When arrested or given notice to appear, you are assigned a future court date in which you must appear before the judge. At that time, the judge will formally read the charges against you and ask how you want to go forward. If you decide you want to resolve the case, the prosecutor will give you an offer and you are free to accept or reject the offer.
In our experiences as former prosecutors, the offer given to you at arraignment will not be favorable. The prosecutor has not had time to review the evidence in your case. In many circumstances, the prosecutor does not even have a file prepared for the proceeding. Therefore, the prosecutors give a high offer in order to cover themselves, as they know nothing about the facts and circumstances of your case.
Plea negotiations take place throughout your case in the form of meetings with the prosecutor, pretrial conference, and plea conferences. The goal of a plea negotiation is to come to a favorable resolution of the case, which begins with an "offer" from the prosecutor or judge. If the offer is unfavorable, then litigation is the course of action.
First Time Offenders/Certain Repeat Offenders
For first-time offenders/certain repeat offenders, there are a wide variety of programs available depending on the facts and circumstances of your case as well as your criminal history. If you are eligible for pretrial diversion, pretrial intervention or drug court and you successfully complete the program; your charges will be dropped.
Pretrial Diversion is a offered by the State Attorney Office and depending on the facts and circumstances of your case generally involve a term of probation, community service, classes for rehabilitation, substance abuse treatment program, random testing at your expense, fines including cost of supervision, cost of prosecution, cost of law enforcement investigation, court costs, as well as other sanctions depending on the nature of your charges. Upon completing the program, the State Attorney Office will drop your charges.
Pretrial Intervention is a program offered by the Court and may be used for repeat offenders in certain circumstances. Similar to the State Attorney's pretrial diversion program, the Court may order you to complete a term of probation, community service, classes for rehabilitation, substance abuse treatment program, random testing at your expense, fines including cost of supervision, cost of prosecution, cost of law enforcement investigation, court costs, as well as other sanctions depending on the nature of your charges. Upon successfully completing the program, the Court will drop your charges.
Drug Court is intended for repeat offenders who suffer from drug addiction. The program involves weekly supervision and an extensive substance abuse treatment program that can last anywhere from eighteen to twenty-four months.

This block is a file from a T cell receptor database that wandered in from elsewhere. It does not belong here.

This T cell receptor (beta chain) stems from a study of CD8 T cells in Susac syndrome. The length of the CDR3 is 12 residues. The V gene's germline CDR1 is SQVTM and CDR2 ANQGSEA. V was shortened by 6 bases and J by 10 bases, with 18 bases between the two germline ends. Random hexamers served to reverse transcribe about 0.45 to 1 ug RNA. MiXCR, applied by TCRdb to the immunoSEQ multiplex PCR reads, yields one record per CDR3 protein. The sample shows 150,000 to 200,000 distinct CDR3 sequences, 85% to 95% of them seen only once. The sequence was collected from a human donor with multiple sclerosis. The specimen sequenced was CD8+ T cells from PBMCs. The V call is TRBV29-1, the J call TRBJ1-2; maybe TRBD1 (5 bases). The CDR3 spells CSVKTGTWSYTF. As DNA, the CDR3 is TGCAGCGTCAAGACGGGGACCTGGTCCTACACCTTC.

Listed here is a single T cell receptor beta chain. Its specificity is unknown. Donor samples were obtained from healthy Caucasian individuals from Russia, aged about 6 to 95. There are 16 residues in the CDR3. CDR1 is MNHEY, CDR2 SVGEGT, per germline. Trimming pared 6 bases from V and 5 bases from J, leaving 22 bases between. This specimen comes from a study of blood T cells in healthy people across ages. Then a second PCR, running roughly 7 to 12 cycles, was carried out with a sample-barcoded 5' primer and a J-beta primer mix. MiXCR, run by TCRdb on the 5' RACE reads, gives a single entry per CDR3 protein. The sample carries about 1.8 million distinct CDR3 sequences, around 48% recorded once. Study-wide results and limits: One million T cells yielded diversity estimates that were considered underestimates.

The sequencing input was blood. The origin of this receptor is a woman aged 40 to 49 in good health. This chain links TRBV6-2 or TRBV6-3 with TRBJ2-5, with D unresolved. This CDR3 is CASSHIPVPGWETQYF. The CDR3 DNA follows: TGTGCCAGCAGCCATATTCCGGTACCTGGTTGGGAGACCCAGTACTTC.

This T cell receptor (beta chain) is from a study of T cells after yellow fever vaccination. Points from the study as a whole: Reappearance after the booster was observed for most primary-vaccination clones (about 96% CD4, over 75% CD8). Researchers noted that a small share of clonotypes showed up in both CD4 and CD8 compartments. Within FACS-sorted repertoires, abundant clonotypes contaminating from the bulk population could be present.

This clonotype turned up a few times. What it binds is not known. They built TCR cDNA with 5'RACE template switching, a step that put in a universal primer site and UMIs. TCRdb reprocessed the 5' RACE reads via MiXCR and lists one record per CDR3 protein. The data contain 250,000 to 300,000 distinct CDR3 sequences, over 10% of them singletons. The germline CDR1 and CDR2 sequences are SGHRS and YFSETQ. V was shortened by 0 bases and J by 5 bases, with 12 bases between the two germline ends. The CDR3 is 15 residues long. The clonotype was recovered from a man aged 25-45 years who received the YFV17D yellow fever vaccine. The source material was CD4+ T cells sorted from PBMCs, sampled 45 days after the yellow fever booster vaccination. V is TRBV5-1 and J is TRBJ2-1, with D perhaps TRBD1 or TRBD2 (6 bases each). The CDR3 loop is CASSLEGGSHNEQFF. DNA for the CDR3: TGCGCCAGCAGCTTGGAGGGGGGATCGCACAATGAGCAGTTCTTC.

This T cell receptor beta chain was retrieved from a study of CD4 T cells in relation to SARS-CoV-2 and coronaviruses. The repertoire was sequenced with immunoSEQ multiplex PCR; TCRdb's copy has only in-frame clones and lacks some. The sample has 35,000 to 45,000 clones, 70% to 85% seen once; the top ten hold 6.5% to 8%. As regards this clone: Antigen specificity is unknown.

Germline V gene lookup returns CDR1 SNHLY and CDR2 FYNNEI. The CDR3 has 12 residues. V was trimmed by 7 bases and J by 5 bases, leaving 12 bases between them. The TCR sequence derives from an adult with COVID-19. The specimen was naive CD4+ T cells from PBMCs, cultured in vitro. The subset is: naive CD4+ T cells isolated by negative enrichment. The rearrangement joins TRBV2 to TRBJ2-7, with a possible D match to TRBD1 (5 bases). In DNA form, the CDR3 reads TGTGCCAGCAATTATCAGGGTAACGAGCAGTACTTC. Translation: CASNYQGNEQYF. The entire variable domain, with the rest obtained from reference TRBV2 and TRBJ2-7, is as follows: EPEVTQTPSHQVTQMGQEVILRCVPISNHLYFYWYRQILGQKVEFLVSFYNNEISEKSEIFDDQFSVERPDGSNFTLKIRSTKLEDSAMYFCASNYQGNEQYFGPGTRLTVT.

If plea negotiations are unsuccessful, the next course of action is to litigate your case. This may be done in a couple of ways. Prior to trial, we will file motions to suppress or motion to dismiss, depending on the facts of your case. If either or both motions are unsuccessful, then upon your approval, the next step will be to try the case before a jury.
Motion to Suppress (evidence/statements)
A motion to suppress is a hearing in which your defense attorney will challenge the constitutionality of the officer's ability to stop you or your vehicle, detain you for purposes of conducting an investigation, and conduct an arrest. In addition, there may be other challenges which include statements unlawfully taken in violation of your Miranda rights and issues regarding consent to search your person, vehicle, house, etc.
Motion to Dismiss
Generally, there are three types of motions to dismiss, which if successful will result in the court dropping the charges against you:
If the motion to suppress/motion to dismiss is unsuccessful, Ali & Blankner is fully prepared to bring your case before a jury in order to prove your case. For a better understanding of our mission and philosophy, please visit our Firm Overview page.
In essence, an Orlando criminal defense lawyer works in defending people from their charges and can help reduce jail time or avoid it entirely. An attorney ensures your rights are protected, rights which many are unaware of. A good attorney can challenge specific points in the prosecution's case and instill sufficient doubt in the judge's or jury's mind as to whether you committed the offense in question.
Reach out to Ali & Blankner today—(407) 680-2147.